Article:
Friday, September 17, 2021

Shetland Folk Tales - Lawrence Tulloch

I've been looking a long time for a book on Shetland folklore that's authoritative and enjoyable to read - I have a feeling Earnest Marwick's collection might be what I want but it's out of print, expensive in paper, and ebooks defeat me when it comes to referring back to things. Lawrence Tulloch's collection was this summer's hopeful purchase but it wasn't quite what I expected.

I did look at it in The Shetland Times before I bought it, but by chance hit on a couple of stories that looked like exactly what I wanted. As it is I'm not disappointed with the book I got, but I am still searching for the right one. Lawrence Tulloch's father, Tom was a noted storyteller and is collected in Scottish Traditional Tales where his authentic voice really comes through - I'm assuming without re-acquainting myself with the introduction that his words were recorded and then transcribed as there are pauses included in the text and the dialect is broad. 

The Lawrence Tulloch collection by contrast has been anglicized for a broader audience, and I guess to fit into the wire series that this book is part of. I can imagine him as being a notable storyteller in person, there's not much sense of his personality here which makes reading this a little bit like eating unseasoned food. Re-reading some of Tom Tulloch's stories before writing this really highlights the difference between storytelling in your own dialect, and in speech which is slightly foreign.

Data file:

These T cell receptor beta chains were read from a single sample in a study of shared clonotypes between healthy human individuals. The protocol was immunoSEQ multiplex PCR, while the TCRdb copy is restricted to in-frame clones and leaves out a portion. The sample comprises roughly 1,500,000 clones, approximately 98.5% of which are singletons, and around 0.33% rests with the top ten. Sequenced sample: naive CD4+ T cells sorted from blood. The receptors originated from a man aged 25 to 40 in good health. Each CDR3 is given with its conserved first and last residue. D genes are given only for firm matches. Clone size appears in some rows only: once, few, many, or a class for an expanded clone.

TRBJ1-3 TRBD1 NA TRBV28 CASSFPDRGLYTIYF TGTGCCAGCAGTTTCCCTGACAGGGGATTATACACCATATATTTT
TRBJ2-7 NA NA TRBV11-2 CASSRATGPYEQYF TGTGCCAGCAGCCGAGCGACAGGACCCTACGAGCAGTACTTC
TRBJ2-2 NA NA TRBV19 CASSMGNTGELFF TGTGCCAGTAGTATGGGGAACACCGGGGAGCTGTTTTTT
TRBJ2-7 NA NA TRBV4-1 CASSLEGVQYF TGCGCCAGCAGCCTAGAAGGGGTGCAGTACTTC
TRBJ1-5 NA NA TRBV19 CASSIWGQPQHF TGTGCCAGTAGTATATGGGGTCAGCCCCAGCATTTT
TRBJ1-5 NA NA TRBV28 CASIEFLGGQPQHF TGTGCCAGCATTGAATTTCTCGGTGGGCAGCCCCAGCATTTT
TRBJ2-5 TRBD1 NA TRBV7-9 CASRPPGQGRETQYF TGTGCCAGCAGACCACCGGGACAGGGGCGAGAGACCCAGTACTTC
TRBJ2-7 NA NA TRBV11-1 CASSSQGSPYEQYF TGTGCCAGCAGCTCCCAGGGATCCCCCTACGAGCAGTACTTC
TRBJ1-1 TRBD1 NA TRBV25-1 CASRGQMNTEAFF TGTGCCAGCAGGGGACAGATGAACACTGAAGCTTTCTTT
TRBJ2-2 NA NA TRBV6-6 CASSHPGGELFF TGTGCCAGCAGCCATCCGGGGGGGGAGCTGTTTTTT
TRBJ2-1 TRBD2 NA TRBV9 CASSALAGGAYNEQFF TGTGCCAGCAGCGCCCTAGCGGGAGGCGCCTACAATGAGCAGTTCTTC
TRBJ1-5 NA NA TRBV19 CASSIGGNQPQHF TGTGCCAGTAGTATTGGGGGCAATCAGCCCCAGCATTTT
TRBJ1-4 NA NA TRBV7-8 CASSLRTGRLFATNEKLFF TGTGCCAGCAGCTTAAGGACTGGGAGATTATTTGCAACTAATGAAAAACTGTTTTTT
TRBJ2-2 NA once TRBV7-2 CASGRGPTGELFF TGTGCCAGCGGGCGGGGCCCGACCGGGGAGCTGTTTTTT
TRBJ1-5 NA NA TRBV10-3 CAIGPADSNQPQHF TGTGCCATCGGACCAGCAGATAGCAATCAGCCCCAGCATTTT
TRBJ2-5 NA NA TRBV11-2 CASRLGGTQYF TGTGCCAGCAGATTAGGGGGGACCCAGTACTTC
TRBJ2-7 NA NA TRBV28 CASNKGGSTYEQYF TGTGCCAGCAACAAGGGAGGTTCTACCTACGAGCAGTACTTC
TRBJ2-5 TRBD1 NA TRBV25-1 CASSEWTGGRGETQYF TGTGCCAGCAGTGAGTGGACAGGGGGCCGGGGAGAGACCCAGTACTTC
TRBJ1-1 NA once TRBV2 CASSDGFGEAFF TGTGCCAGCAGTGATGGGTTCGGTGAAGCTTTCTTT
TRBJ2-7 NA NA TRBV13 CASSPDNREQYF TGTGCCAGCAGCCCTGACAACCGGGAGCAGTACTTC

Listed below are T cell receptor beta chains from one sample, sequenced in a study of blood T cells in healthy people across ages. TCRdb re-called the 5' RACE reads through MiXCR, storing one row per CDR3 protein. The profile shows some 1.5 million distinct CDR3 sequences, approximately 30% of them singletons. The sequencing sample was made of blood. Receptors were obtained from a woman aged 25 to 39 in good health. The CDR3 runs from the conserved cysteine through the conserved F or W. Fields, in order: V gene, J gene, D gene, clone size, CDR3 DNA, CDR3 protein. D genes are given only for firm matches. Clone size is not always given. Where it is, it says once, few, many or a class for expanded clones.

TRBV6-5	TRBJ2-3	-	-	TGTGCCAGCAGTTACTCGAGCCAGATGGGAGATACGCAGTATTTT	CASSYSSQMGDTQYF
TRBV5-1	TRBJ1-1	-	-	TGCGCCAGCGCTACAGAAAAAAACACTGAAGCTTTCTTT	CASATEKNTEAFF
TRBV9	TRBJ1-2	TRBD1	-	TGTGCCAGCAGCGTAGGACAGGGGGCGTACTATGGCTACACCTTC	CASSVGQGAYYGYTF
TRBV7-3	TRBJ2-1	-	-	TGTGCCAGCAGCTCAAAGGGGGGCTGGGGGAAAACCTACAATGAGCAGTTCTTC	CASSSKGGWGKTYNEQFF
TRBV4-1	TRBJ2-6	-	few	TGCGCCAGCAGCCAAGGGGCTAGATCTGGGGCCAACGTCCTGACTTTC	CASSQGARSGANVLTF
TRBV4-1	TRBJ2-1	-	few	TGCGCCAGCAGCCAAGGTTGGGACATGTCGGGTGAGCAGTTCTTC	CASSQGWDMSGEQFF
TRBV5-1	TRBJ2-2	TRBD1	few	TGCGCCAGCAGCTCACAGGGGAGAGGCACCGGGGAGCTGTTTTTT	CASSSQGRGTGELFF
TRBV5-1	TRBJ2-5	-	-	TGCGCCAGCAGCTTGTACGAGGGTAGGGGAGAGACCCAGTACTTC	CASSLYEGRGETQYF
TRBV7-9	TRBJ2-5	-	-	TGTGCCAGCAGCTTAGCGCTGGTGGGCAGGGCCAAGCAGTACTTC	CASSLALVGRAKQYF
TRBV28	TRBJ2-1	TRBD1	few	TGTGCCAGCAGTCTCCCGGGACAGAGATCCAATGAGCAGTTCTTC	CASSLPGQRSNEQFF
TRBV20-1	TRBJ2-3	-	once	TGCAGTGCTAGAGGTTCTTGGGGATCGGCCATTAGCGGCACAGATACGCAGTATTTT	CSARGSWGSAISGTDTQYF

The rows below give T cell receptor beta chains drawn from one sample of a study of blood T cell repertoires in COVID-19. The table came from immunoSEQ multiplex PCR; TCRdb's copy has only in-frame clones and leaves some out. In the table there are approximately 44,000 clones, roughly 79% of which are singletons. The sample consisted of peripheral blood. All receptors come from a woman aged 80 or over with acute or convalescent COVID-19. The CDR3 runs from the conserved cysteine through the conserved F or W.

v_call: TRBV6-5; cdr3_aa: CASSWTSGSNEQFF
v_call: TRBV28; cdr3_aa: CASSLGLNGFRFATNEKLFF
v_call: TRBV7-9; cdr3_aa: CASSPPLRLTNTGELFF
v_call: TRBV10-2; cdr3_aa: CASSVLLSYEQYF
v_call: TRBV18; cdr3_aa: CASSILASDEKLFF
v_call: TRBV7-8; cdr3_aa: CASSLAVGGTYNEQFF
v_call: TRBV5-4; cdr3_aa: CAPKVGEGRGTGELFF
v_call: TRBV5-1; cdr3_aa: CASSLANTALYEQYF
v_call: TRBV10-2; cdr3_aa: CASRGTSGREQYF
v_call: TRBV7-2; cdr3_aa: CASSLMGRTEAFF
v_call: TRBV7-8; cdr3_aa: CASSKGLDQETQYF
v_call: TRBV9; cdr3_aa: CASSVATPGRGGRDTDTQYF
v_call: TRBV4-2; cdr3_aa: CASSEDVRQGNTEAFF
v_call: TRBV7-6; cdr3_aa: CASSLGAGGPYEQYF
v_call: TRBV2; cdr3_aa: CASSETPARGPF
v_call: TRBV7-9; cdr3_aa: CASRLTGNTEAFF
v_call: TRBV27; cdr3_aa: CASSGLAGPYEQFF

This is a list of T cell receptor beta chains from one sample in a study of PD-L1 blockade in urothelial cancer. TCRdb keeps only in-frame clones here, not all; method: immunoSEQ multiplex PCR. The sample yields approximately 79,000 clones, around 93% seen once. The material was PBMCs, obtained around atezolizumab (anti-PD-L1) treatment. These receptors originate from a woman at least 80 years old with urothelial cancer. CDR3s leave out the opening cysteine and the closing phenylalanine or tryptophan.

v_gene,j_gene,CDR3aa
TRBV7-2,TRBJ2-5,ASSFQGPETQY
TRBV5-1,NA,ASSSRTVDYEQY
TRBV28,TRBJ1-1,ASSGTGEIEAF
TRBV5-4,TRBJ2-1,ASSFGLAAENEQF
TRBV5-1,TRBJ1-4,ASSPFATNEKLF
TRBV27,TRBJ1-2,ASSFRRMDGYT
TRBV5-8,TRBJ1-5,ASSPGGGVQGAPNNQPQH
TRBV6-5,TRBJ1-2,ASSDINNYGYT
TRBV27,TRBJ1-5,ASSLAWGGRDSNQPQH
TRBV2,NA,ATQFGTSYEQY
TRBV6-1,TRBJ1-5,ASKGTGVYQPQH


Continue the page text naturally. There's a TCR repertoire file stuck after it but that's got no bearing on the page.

Aside from that, there's a lot to enjoy here, and I'm tempted to collect more of the series in time. This book is full of the kind of thing I was told by our neighbour when I was growing up and have sadly completely forgotten. There are the sort of tall stories we used to hear about life for the antarctic whalers, stories that were well-known jokes, and the supernatural and ghostly tales that I absolutely believed back in the day (Njuggle's especially, which are a lot like Kelpies).

There are more personal local legends passed down, and one about an eagle stealing a child that has versions all over Scotland, Ireland, and further - including in Greek mythology. I don't know if these stories are told as widely as they were when I was a child and there were only 3 channels on T.V. (which also closed down for the night) there was no internet, and you had to do work a bit harder at making your own entertainment. I hope they are, there's a rich legacy of them and when you get to trows, witches, selkies, and finnmen you need to hear those stories whilst you're still young enough to believe them. 


  1. There are some copies of SHETLAND TALES available on the old books for sale websites. Try and persevere.

    Ginny Jones